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In particle physics, the hypothetical dilaton particle is a particle of a scalar field \( \phi \) that appears in theories with extra dimensions when the volume of the compactified dimensions varies. It appears as a radion in Kaluza–Klein theory's compactifications of extra dimensions. In Brans–Dicke theory of gravity, Newton's constant is not presumed to be constant but instead 1/G is replaced by a scalar field \( \phi \) and the associated particle is the dilaton.


In Kaluza–Klein theories, after dimensional reduction, the effective Planck mass varies as some power of the volume of compactified space. This is why volume can turn out as a dilaton in the lower-dimensional effective theory.

Although string theory naturally incorporates Kaluza–Klein theory that first introduced the dilaton, perturbative string theories such as type I string theory, type II string theory, and heterotic string theory already contain the dilaton in the maximal number of 10 dimensions. However, M-theory in 11 dimensions does not include the dilaton in its spectrum unless compactified. The dilaton in type IIA string theory parallels the radion of M-theory compactified over a circle, and the dilaton in E8 × E8 string theory parallels the radion for the Hořava–Witten model. (For more on the M-theory origin of the dilaton, see [1]).

In string theory there is also a dilaton in the worldsheet CFT - two-dimensional conformal field theory. The exponential of its vacuum expectation value determines the coupling constant g and the Euler characteristic χ = 2 − 2g as ∫R = 2πχ for compact worldsheets by the Gauss–Bonnet theorem, where the genus g counts the number of handles and thus the number of loops or string interactions described by a specific worldsheet.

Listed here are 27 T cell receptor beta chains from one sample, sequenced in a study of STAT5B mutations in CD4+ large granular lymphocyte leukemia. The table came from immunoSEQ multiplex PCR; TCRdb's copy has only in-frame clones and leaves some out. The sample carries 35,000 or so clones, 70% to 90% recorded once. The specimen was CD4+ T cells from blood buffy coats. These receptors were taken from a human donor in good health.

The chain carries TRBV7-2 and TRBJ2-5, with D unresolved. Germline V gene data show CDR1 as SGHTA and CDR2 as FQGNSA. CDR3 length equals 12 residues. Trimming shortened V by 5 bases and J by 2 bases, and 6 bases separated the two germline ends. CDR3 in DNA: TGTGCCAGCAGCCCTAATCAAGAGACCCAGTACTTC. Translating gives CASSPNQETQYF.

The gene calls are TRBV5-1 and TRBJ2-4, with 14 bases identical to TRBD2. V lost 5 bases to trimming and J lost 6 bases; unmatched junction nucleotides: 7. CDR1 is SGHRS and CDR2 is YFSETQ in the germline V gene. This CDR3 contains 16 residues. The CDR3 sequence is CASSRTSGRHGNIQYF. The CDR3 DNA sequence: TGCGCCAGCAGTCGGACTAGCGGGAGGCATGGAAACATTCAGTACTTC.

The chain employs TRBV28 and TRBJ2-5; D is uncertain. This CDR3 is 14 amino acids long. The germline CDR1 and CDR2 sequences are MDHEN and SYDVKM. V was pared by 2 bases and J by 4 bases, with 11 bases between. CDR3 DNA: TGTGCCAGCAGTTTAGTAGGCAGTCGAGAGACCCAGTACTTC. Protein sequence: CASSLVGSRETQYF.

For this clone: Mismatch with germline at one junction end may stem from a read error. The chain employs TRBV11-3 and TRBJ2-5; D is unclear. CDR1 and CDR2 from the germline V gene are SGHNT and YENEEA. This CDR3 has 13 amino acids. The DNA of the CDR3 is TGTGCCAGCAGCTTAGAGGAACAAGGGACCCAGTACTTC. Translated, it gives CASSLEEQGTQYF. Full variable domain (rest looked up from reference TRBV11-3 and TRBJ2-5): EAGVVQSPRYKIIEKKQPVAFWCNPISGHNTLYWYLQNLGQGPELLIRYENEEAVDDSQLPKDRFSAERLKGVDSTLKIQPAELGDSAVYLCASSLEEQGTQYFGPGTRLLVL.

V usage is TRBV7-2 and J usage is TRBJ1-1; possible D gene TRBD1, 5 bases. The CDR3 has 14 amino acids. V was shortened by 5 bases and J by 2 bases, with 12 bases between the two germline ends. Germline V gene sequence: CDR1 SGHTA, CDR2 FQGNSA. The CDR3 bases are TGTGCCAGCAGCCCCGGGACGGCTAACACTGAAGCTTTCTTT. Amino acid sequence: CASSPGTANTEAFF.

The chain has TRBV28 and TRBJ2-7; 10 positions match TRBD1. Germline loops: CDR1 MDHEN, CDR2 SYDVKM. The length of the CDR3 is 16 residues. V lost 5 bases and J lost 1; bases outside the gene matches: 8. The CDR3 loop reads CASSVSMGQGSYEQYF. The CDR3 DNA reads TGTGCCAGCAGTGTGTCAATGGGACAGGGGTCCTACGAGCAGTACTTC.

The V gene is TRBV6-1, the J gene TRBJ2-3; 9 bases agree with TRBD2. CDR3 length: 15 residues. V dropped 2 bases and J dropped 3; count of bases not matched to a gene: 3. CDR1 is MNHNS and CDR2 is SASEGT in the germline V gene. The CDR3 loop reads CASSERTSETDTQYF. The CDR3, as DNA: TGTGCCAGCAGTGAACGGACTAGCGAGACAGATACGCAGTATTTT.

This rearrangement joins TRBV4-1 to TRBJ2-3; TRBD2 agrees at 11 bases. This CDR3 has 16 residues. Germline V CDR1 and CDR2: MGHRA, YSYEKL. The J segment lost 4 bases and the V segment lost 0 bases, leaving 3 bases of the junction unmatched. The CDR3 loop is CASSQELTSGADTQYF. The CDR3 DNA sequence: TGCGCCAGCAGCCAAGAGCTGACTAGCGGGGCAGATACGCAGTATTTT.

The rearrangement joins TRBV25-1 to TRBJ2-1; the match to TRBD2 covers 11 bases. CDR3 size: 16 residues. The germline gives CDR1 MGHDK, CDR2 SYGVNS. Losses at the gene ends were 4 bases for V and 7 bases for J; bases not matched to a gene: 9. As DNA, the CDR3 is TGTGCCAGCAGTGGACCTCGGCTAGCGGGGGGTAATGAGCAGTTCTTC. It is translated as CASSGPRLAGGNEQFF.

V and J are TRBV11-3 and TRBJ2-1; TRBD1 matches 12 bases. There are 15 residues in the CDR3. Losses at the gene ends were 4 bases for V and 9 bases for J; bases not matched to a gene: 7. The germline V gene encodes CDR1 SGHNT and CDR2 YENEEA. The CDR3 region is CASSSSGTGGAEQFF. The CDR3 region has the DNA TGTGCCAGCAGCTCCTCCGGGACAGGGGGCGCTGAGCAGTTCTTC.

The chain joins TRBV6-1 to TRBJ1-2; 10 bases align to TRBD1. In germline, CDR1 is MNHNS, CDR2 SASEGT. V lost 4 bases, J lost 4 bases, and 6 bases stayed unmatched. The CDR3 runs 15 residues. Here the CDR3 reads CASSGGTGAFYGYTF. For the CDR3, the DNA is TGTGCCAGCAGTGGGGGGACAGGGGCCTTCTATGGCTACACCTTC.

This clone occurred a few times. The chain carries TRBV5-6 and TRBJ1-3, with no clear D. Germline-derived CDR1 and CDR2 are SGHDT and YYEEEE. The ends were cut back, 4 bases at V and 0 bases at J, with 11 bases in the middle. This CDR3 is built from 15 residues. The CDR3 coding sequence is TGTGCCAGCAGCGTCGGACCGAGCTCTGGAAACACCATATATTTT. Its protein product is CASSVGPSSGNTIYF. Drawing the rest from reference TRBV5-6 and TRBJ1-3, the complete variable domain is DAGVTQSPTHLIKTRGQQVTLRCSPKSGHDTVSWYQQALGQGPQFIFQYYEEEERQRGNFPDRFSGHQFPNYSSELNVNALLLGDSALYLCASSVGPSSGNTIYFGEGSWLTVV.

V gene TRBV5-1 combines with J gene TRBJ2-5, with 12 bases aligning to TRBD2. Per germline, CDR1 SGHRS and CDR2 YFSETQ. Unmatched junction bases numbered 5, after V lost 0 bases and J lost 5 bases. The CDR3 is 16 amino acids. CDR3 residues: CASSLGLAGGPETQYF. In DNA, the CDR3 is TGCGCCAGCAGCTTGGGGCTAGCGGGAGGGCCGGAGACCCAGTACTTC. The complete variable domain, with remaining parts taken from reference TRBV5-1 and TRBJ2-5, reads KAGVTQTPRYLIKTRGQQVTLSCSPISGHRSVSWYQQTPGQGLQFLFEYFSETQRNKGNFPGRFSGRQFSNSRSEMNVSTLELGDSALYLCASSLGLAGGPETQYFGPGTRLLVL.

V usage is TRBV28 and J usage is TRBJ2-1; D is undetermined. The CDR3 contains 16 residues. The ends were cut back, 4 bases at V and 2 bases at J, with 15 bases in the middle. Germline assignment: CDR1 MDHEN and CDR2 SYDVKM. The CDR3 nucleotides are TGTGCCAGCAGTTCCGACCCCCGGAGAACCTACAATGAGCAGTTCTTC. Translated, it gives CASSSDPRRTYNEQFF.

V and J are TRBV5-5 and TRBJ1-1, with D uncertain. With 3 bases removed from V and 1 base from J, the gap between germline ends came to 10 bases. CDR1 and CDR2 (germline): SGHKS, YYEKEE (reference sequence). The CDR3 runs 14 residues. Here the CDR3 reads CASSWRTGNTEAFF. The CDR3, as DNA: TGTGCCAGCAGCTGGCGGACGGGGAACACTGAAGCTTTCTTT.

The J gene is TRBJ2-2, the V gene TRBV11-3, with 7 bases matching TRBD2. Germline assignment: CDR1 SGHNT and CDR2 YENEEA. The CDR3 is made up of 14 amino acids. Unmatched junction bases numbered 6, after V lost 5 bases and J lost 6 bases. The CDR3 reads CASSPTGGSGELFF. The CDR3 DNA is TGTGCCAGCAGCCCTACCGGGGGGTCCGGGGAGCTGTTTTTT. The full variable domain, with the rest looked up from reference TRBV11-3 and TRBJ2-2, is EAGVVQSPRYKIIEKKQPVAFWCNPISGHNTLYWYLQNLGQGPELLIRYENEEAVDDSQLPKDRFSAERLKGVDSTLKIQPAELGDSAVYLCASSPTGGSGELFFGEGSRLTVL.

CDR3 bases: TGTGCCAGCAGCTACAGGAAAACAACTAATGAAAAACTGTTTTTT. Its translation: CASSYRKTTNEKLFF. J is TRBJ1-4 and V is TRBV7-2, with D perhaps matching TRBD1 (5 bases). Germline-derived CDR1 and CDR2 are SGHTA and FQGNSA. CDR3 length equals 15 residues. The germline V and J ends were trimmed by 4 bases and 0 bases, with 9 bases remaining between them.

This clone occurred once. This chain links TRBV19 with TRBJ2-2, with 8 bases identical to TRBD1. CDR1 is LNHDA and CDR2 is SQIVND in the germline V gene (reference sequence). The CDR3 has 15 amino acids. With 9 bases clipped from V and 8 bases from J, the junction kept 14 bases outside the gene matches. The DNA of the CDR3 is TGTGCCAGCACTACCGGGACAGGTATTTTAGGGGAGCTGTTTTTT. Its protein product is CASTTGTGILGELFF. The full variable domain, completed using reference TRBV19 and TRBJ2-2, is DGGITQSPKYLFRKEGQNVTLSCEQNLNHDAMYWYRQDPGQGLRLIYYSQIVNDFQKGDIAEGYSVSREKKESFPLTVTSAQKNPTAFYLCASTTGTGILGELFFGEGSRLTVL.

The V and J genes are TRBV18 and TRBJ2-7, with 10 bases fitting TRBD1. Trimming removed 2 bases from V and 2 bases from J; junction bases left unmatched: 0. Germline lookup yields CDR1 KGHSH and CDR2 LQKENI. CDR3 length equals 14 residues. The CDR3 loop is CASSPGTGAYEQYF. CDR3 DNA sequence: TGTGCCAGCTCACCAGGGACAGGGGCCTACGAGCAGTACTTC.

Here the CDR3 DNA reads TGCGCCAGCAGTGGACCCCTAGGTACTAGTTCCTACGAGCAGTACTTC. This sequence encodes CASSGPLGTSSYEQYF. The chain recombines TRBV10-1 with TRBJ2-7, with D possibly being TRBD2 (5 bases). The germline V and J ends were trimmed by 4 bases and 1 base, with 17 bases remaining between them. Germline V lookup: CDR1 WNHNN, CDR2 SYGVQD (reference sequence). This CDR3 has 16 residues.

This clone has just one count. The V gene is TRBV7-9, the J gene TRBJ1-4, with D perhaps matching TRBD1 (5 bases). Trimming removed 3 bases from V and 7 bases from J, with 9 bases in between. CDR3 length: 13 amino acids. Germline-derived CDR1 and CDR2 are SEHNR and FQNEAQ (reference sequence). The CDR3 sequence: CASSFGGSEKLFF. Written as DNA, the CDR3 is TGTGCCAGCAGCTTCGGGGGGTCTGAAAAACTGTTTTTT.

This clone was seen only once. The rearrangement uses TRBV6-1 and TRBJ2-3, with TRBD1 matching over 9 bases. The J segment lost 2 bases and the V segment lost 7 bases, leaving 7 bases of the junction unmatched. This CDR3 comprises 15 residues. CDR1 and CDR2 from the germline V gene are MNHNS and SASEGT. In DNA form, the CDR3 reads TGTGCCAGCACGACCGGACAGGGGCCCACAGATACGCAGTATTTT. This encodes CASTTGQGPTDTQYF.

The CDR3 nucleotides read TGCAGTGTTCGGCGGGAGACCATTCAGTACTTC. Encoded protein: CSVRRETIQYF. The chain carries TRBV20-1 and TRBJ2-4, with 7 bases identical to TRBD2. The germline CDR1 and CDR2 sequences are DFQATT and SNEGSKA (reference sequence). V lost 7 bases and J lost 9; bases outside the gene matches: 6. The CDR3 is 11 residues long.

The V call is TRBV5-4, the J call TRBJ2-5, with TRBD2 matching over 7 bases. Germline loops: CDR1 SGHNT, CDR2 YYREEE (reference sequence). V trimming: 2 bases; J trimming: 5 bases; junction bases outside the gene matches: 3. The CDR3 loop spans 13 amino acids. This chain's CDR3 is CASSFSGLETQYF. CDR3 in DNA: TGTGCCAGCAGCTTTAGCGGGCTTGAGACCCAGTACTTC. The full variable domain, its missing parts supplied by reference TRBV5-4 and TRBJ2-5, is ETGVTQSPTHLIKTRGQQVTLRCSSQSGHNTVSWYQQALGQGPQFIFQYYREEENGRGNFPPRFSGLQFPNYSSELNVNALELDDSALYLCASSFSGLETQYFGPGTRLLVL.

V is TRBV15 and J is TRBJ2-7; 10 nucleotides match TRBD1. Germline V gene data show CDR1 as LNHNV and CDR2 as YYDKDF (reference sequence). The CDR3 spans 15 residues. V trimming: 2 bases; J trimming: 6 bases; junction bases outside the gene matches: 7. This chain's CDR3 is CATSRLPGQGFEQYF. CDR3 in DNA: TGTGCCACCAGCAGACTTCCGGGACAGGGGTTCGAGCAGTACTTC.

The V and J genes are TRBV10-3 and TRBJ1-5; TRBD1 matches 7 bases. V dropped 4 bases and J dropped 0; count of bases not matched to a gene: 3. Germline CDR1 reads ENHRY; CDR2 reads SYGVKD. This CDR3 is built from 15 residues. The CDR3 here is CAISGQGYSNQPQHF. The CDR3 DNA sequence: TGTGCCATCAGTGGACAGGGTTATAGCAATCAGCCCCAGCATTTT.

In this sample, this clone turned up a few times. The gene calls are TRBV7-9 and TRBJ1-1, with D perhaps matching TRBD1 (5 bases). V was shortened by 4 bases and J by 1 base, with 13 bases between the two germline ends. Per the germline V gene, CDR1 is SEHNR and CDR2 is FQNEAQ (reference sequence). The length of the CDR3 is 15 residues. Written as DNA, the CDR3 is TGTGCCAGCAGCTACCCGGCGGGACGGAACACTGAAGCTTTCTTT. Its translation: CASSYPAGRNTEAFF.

\( g = \exp(\langle \phi \rangle) \)

Therefore, the dynamic variable coupling constant in string theory contrasts the quantum field theory where it is constant. As long as supersymmetry is unbroken, such scalar fields can take arbitrary values moduli). However, supersymmetry breaking usually creates a potential energy for the scalar fields and the scalar fields localize near a minimum whose position should in principle calculate in string theory.

The dilaton acts like a Brans–Dicke scalar, with the effective Planck scale depending upon both the string scale and the dilaton field.

In supersymmetry the superpartner of the dilaton or here the dilatino, combines with the axion to form a complex scalar field .
The dilaton in quantum gravity

The dilaton made its first appearance in Kaluza–Klein theory, a five-dimensional theory that combined gravitation and electromagnetism. It appears in string theory. However, it has become central to the lower-dimensional many-bodied gravity problem[2] based on the field theoretic approach of Roman Jackiw. The impetus arose from the fact that complete analytical solutions for the metric of a covariant N-body system have proven elusive in general relativity. To simplify the problem, the number of dimensions was lowered to 1+1 - one spatial dimension and one temporal dimension. This model problem, known as R=T theory,[3] as opposed to the general G=T theory, was amenable to exact solutions in terms of a generalization of the Lambert W function. Also, the field equation governing the dilaton, derived from differential geometry, as the Schrödinger equation could be amenable to quantization.[4]